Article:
How to Navigate the Dry-Bulk Crisis

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Some ships are designed to weather any storm. However, when it comes to the manmade tempest that has raged against the world's dry-bulk shipping industry since mid-2008, the dry-bulk stocks have virtually been dispatched to Davy Jones’ locker  with seemingly indiscriminate destructive force.

Korea Line, South Korea's second-largest dry-bulk shipping line, officially entered court receivership this week after filing for protection late last month. To an even greater degree than we witnessed following South Korea's prior shipping casualty in 2009 -- Samsun Logix -- Korea Line's fall from solvency has spooked a dry-bulk market that was finally beginning to glimpse some hopeful light at the end of the tunnel.

In familiar fashion, the spillover effect from the Korea Line debacle placed shippers with direct exposure under the market's microscope, and brought broader concerns over the nature of counterparty risk back to the forefront of investors' concerns. Eagle Bulk Shipping (Nasdaq: EGLE  ) bears the brunt of those direct exposures, with more than one-quarter of its ships reportedly chartered by Korea Line at the time. 

As of Tuesday, Eagle reported $7.3 million of total delinquent payments due, but it anticipates some payments forthcoming now that the line has entered court receivership. The newly constructed Supramax vessel Nighthawk, which was slated for imminent delivery to Korea Line, must now be matched with an alternate client or face the specter of idle time in an industry where time is most definitely money.

Providing a welcome counterpoint to counterparty risk, meanwhile, Navios Maritime Partners' (NYSE: NMM  ) own exposure to Korea Line's troubles has been effectively mitigated by insurance contracts designed to protect against just such an occurrence. Without such coverage, Navios Maritime Partners could have seen some 15% of its revenue stream at risk.

Beyond the immediate fallout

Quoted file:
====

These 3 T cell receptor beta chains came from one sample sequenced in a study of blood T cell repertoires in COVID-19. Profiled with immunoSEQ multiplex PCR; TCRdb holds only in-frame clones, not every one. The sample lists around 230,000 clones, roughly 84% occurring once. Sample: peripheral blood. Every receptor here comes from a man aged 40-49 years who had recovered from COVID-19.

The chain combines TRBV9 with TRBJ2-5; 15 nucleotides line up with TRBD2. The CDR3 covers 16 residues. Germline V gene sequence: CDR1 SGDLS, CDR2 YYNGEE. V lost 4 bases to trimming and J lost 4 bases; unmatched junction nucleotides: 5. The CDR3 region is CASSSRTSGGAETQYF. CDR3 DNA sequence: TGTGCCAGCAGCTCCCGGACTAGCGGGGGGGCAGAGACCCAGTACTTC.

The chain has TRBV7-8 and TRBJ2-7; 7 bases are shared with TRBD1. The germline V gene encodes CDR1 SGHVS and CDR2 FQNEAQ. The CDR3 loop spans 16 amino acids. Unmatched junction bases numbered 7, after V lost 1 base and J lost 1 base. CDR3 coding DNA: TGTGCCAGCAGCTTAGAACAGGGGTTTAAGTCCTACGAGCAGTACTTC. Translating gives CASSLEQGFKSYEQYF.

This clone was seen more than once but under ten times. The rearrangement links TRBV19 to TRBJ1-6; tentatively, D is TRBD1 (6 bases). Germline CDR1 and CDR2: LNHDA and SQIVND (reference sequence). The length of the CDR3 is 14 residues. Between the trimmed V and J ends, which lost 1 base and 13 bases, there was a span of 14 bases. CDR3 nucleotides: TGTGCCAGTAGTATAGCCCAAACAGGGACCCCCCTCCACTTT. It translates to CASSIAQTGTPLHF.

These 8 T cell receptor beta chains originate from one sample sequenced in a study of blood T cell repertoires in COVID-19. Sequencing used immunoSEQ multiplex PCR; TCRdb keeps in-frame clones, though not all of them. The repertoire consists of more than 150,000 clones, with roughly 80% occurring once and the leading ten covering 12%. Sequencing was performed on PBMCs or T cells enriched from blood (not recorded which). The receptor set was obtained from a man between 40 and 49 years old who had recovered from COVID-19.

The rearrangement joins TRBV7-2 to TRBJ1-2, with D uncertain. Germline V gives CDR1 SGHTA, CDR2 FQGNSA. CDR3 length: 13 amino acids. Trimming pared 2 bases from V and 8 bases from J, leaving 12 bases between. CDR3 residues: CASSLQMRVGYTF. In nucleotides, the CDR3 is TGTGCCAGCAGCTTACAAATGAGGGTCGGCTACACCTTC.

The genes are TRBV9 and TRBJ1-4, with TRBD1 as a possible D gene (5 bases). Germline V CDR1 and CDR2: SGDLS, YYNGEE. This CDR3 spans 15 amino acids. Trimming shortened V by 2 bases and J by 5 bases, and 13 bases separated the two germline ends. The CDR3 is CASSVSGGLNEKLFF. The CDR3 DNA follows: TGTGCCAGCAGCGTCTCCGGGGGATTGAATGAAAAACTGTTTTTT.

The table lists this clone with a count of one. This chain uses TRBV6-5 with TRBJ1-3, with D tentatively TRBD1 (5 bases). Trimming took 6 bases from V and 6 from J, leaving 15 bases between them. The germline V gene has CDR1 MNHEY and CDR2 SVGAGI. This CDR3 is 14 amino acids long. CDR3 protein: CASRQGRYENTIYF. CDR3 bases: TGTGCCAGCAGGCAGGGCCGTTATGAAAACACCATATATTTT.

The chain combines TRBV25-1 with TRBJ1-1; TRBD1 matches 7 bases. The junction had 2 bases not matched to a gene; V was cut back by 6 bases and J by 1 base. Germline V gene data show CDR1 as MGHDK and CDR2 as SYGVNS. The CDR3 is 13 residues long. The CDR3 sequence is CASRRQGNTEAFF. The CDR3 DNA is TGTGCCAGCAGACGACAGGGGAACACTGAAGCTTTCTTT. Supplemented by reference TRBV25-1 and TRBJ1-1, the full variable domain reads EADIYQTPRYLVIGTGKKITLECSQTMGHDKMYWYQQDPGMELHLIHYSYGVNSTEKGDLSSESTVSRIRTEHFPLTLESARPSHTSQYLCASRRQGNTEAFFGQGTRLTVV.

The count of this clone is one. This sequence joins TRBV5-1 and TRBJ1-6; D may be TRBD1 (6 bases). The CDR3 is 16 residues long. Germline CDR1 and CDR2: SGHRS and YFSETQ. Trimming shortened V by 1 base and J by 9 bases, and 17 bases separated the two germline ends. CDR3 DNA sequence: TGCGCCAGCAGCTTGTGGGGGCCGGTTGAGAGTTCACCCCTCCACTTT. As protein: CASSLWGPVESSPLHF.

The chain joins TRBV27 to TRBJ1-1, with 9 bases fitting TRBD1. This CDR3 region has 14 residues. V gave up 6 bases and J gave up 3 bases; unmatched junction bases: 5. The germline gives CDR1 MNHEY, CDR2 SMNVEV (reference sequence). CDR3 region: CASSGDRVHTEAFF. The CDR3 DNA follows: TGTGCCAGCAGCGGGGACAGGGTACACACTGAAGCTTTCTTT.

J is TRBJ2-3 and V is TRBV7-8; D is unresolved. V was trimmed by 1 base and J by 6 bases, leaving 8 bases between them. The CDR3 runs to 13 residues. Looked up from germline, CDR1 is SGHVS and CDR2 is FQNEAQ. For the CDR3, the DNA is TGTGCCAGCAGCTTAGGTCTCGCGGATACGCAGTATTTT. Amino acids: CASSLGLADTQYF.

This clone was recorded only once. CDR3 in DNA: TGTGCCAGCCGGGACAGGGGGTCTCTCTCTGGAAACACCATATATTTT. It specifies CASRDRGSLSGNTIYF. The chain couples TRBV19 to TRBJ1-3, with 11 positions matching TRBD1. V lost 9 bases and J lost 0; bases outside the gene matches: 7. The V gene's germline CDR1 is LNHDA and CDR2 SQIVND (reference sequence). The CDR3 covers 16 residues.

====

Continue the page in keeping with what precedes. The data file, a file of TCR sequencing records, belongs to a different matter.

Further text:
Suddenly, the best-case scenario envisioned by Diana Shipping (NYSE: DSX  ) -- in which the breakneck pace of growth in pan-Asian commodity demand seemed almost capable of absorbing the epic oversupply of newly constructed vessels joining the global fleet -- must now be demoted from a feasible forecast to a fantastical fairy tale.

So tenuous was the condition of the industry already, in fact, that the severe flooding in Australia's Queensland state could arguably have been the straw that broke shippers' backs, bringing more sobering scenarios for the industry into play. With massive volumes of coking coal exports by leading producers like BHP Billiton (NYSE: BHP  ) interrupted by the deluge, the unexpected idling of vessels exacerbated a critically oversupplied market condition. Charter rates for the behemoth Capesize carriers plummeted anew, dipping dangerously beneath the cusp of profitability.

Whereas smaller vessel categories provided some relative relief from the subeconomic rate structure that periodically blasted Capesize operators in 2010, anticipated charter rates now appear set to decline across the tonnage continuum. Cantor Fitzgerald expects Panamax daily rates to average $19,000 for 2011 (nearly 10% lower than the 2010 average), before deteriorating another 9.5% to $17,200 for 2012. The Baltic Exchange sees a troublesome 20% decline in average Capesize charter rates between 2011 and 2012. Relative to recent Capesize spot fixings beneath $5,000 per day, even those decidedly grim forecasts would provide some welcome relief.

Dahlman Rose analyst Omar Nokta recently downgraded a slew of dry-bulk operators -- including Genco Shipping and Trading (NYSE: GNK  ) and Eagle Bulk Shipping -- citing an increased likelihood that several will resort to share dilution to offset the group's badly diminished earnings profile and the danger of violating loan covenants. As veteran dry-bulk investors can well attest, prior rounds of dilutive equity offerings have poured sea salt into shareholders' widespread wounds.

3 cheers for a trifecta of stubborn selections
Under normal circumstances, I would close my analysis of a sector this steeped in structural crisis with a vocal plea for Fools to avoid the group entirely. When I renewed my warning against investment exposure to the residential construction industry last month, for example, I conceded that my stubborn refusal to avoid the dry-bulk sector represented something of a special situation (deploy air quotes).

The projected continuity of increasing raw material demand, I reasoned, presents a catalyst for vessel demand that will ultimately hasten the industry's return to relative equilibrium. In the short term, factors like China's stockpile of some 80 million tons of iron ore may pile on additional headwinds, but my long-term Foolish gaze remains fixed upon the "global supertrend" for growing seaborne trade in coal, iron ore, and multiple key commodities.

With that said, this sector presents a range of potential risks to investors that must be well understood, including violation of debt covenants, bankruptcy, counterparty risk, share dilution, distressed asset sales. Because of those risks, I certainly do not advocate oversized bets on the sector. When I recommended a fresh look at DryShips (Nasdaq: DRYS  ) last month as a potential ultrahigh-risk gamble on multiple maritime subsectors, I harbored concern for the 40% of respondents to our Motley Poll who indicated their willingness to "bet the house" on DryShips shares.